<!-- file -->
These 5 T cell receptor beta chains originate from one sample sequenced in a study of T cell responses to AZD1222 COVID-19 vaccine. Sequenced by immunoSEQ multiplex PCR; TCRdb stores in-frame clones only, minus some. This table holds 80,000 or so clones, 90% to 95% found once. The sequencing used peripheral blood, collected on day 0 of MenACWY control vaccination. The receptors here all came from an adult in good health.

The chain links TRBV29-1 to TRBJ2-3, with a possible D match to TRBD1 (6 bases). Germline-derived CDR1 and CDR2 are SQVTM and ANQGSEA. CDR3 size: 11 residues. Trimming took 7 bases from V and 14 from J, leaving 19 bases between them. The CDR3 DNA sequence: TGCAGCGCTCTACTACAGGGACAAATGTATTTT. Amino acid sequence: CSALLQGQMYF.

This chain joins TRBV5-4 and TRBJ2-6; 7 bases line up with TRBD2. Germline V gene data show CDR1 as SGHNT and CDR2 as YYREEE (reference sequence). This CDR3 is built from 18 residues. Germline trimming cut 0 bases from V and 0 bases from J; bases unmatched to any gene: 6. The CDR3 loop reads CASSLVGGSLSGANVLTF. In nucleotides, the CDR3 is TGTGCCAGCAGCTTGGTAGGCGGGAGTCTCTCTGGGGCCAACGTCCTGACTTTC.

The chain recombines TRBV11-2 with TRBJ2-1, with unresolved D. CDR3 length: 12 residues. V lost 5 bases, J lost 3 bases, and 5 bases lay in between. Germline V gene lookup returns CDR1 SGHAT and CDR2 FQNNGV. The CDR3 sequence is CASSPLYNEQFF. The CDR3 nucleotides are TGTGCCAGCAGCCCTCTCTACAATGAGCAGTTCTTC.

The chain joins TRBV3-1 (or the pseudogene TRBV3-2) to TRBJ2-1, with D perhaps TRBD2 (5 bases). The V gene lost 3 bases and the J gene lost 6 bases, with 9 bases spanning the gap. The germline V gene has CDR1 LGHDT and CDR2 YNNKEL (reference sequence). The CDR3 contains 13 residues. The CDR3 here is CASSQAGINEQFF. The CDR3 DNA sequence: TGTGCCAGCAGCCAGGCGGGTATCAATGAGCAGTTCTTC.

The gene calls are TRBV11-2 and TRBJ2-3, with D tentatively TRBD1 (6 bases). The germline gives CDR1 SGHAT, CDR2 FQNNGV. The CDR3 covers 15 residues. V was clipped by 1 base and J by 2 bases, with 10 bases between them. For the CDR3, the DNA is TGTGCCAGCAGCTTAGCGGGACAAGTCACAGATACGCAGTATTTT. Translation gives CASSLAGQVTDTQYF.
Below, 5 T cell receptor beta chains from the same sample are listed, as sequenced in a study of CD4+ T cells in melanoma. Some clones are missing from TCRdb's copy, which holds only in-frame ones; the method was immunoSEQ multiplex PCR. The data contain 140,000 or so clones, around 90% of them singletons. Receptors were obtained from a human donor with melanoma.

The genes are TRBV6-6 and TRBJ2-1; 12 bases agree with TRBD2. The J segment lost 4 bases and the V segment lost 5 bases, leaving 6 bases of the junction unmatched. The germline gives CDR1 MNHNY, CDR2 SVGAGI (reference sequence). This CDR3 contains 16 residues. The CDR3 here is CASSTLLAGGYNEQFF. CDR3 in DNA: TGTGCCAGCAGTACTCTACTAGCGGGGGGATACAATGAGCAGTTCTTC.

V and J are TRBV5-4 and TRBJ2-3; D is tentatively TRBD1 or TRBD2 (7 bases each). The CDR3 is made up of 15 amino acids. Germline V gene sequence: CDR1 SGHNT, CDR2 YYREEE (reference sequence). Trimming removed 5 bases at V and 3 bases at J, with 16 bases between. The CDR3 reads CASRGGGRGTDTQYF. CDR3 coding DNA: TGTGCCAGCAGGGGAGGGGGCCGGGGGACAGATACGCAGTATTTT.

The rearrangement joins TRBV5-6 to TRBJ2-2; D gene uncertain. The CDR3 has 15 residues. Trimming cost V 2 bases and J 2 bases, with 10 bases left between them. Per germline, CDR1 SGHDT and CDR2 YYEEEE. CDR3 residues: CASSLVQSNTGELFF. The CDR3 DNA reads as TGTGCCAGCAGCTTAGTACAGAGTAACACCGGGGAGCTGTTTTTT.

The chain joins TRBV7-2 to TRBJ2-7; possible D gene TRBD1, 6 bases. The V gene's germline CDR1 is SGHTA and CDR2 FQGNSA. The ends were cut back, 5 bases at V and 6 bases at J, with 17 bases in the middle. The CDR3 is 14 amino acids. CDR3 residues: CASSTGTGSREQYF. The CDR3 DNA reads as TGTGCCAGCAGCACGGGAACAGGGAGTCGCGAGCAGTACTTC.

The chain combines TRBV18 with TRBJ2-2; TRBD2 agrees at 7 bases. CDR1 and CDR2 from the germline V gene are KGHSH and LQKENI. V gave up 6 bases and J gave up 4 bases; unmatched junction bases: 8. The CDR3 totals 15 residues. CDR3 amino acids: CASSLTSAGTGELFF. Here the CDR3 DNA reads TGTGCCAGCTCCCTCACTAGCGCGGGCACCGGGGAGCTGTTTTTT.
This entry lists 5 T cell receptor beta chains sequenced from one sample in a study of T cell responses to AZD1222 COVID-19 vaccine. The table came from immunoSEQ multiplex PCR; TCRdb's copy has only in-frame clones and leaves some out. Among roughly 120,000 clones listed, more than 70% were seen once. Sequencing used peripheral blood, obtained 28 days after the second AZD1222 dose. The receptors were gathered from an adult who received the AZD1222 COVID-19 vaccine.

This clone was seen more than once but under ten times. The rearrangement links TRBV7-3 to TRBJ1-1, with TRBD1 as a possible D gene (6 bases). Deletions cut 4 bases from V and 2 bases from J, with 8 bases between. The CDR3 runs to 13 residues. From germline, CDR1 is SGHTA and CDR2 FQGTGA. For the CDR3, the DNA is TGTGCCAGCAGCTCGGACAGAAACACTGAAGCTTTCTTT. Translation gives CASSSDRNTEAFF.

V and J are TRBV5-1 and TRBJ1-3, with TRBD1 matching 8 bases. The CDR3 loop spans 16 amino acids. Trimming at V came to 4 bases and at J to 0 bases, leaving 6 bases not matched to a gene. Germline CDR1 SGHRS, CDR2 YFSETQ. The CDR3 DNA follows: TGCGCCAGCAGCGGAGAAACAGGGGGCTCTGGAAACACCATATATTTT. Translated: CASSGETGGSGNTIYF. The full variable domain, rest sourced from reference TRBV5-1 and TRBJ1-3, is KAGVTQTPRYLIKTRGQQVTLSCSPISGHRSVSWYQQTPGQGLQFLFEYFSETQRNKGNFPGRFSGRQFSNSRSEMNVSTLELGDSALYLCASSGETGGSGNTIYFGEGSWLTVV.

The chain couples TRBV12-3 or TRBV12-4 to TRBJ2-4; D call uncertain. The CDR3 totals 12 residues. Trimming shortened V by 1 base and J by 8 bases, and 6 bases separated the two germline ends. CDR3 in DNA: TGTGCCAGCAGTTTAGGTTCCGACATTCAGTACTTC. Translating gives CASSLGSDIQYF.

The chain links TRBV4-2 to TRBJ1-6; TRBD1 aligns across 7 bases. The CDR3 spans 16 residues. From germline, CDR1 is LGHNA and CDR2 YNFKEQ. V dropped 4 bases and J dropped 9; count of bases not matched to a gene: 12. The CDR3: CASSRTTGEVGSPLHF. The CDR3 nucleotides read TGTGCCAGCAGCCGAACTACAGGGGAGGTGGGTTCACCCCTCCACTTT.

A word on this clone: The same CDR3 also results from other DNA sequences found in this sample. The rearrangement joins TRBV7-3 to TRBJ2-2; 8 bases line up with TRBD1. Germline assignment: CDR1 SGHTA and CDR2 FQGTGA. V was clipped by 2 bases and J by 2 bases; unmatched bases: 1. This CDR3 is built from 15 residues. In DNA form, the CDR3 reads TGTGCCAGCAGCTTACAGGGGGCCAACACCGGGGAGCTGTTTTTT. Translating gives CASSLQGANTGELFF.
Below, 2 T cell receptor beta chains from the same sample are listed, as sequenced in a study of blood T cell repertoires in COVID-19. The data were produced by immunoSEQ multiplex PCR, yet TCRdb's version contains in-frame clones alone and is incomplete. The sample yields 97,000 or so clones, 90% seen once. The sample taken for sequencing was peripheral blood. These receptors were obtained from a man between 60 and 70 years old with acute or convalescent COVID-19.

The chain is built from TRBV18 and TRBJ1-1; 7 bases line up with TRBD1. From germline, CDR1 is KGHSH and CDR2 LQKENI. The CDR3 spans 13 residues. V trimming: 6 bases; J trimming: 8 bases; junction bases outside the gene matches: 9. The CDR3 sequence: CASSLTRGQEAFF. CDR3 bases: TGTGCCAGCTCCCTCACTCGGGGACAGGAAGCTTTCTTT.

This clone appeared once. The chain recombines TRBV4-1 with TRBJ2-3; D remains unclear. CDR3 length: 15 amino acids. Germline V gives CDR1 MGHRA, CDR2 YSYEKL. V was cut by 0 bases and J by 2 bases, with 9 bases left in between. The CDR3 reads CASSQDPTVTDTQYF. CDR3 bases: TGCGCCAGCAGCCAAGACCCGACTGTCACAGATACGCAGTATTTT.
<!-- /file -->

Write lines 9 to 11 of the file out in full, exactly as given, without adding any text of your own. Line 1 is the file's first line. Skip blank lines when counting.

V and J are TRBV5-4 and TRBJ2-3; D is tentatively TRBD1 or TRBD2 (7 bases each). The CDR3 is made up of 15 amino acids. Germline V gene sequence: CDR1 SGHNT, CDR2 YYREEE (reference sequence). Trimming removed 5 bases at V and 3 bases at J, with 16 bases between. The CDR3 reads CASRGGGRGTDTQYF. CDR3 coding DNA: TGTGCCAGCAGGGGAGGGGGCCGGGGGACAGATACGCAGTATTTT.

The rearrangement joins TRBV5-6 to TRBJ2-2; D gene uncertain. The CDR3 has 15 residues. Trimming cost V 2 bases and J 2 bases, with 10 bases left between them. Per germline, CDR1 SGHDT and CDR2 YYEEEE. CDR3 residues: CASSLVQSNTGELFF. The CDR3 DNA reads as TGTGCCAGCAGCTTAGTACAGAGTAACACCGGGGAGCTGTTTTTT.

The chain joins TRBV7-2 to TRBJ2-7; possible D gene TRBD1, 6 bases. The V gene's germline CDR1 is SGHTA and CDR2 FQGNSA. The ends were cut back, 5 bases at V and 6 bases at J, with 17 bases in the middle. The CDR3 is 14 amino acids. CDR3 residues: CASSTGTGSREQYF. The CDR3 DNA reads as TGTGCCAGCAGCACGGGAACAGGGAGTCGCGAGCAGTACTTC.